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Preventive Foot Care in Diabetes

Written by
Dr. Ajit Kumar Varma
and medically reviewed by iCliniq medical review team.

Published on Sep 23, 2017 and last reviewed on Oct 23, 2019   -  3 min read



Did you know that that 15 % of all diabetic patients get foot ulcers? Among them, 1 % require a higher-level amputation. Learn how to take care of your feet and prevent diabetic ulcers from forming.

Preventive Foot Care in Diabetes

A majority of the diabetic patients admitted to various hospitals come for the management of lower limb and foot infections as well as gangrene. Most of these happen due to a poor management of the problem and also due to a general lack of awareness among the public about the repercussions of these problems. An amputation of a limb is a life-altering disability. Often, this procedure is undergone by the sole earning member of the family, and this causes a financial crisis within the household.

Ten Points for the Prevention of Diabetic Foot Problems:

  1. I am your foot and want to be with you always. Please take good care of me.
  2. Inspect me twice a day to look for abnormal findings.
  3. If you find callosities or ulcerations, please consult a podiatric surgeon to prevent complications.
  4. Please check me for early signs of infections and take immediate action.
  5. If you find anything abnormal, the first and most important thing you should do is ‘offload’ me, that is, you will not bear any weight on me.
  6. If the blood circulation to the foot is low, please take the doctor’s advice to revascularize me, if required.
  7. Please consult your podiatric surgeon to discuss the best type of diabetic footwear for me.
  8. Please share these tips for foot care in diabetics with all your friends who have this condition, so that, they will take good care of their feet too.
  9. For my sake, please keep your blood sugar levels in excellent control with the expert advice of a diabetologist.
  10. Please do not allow me to be amputated, unless the infection in me threatens to take your life.

Why Should Amputations Be Avoided in a Diabetic Patient?

In diabetes, the blood vessels are the major target organs. So, all the organs in the body subsequently get involved. By the time the lower limb has a peripheral obstructive vascular disease, nearly all the organs are already affected by ischemia. The blood vessels of the heart are also greatly damaged. Many studies have shown that in a diabetic patient, walking, even with the best of a prosthesis, strains the heart by over 15%. Many studies have proven that in a diabetic patient who walks routinely with a below-knee prosthesis, there is a 50 % mortality rate in five years due to cardiac failure, and with an above-knee prosthesis, there is a 50 % mortality rate in three years due to cardiac failure. Thus, the primary reason we try to prevent major amputations in diabetic patients is not to improve the quality of life but to increase their longevity.

In a diabetic patient, one of the significant tissue changes is due to ‘nonenzymatic glycation' which affects all the soft tissues in the patient’s body. This, in turn, immensely lowers the cell-mediated immunity. In such a case, if a lower limb infection occurs, and it is improperly managed, the disease can spread like 'wildfire,' and can cause a loss of limb or even life.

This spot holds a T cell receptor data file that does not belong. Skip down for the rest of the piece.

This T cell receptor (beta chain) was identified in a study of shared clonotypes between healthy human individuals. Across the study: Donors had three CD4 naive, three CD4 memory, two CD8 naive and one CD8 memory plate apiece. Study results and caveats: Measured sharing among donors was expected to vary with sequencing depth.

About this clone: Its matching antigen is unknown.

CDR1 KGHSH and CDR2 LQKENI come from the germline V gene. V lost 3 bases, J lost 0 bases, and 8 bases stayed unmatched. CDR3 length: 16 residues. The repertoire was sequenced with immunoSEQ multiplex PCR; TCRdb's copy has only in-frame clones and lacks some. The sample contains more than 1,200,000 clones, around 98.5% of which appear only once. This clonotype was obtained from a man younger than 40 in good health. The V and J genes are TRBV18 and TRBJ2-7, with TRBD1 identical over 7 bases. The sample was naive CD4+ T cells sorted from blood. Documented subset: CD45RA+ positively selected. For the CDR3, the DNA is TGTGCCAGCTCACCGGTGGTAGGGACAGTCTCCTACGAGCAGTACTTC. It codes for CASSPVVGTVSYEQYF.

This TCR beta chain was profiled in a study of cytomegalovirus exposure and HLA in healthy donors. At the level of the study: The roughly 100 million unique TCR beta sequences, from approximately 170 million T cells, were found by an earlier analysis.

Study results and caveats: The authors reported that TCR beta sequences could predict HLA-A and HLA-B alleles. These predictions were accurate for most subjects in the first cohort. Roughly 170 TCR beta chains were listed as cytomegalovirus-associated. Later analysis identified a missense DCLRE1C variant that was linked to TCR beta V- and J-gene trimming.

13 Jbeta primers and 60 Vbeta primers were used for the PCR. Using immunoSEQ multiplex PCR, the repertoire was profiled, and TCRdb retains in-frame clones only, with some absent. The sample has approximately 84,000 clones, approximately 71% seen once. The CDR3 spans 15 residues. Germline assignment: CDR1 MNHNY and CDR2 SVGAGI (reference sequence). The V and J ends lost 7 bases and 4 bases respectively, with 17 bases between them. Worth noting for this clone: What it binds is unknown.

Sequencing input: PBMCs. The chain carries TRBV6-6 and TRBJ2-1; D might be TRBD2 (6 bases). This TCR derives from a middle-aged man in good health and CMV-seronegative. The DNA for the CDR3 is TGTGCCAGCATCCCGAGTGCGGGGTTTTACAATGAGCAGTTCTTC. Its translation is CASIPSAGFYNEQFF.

The surgical treatment of lower limb infections in people with diabetes is managed with proper debridement. Once the infected areas are thoroughly debrided, the tissue is sent for bacterial and fungal culture and sensitivity. The patient is then administered culture-specific antibiotics and if required, anti-fungal medication. An appropriate wound dressing, strict offloading of the involved limb, and supportive therapy are necessary.

Reconstructive and Corrective Foot and Ankle Surgeries:

Another serious foot and ankle problem which can happen in an uninformed diabetic is osteoarthropathy of the foot and ankle bones. This is also called the ‘Charcot foot.' In this condition, the foot bones become soft, and lose their density, due to the autonomic neuropathy occurring in diabetes. As an analogy, if we were to place a wooden board dipped in water for over six weeks, imagine how it would be. Soft, sodden, spongy, and friable. Is that right? So also in Charcot foot syndrome. When a patient walks with these soft feet bones, they develop fractures, erosion, and severe destruction. When detected early, they can be managed conservatively. Whereas in untreated cases, the foot and ankle bones become severely destroyed, and usually the patient is subjected to a below-knee amputation. In specialized centers though, the foot can be salvaged by doing a 'reconstructive foot and ankle surgery' with excellent results.

The diabetic foot and lower limb diseases that we commonly come across include extensive lower limb necrotizing fasciitis, diabetic foot infections including gangrene with peripheral vascular disease, and Charcot’s foot, some with a marked destruction of the foot and ankle bones and grossly deformed toes and feet. These deformed feet and toes can develop high-pressure points, and callosities and ulcers, which in these immunocompromised patients are portals for bacterial entry leading, as said earlier, to limb and life-threatening infections. Hence these foot abnormalities must be surgically corrected. In many cases, a suitable molded footwear and proper foot care can avoid serious complications and prevent surgery.

For more information consult a diabetic foot ulcer specialist online --> https://www.icliniq.com/ask-a-doctor-online/diabetologist/diabetic-foot%20-ulcer


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Last reviewed at:
23 Oct 2019  -  3 min read




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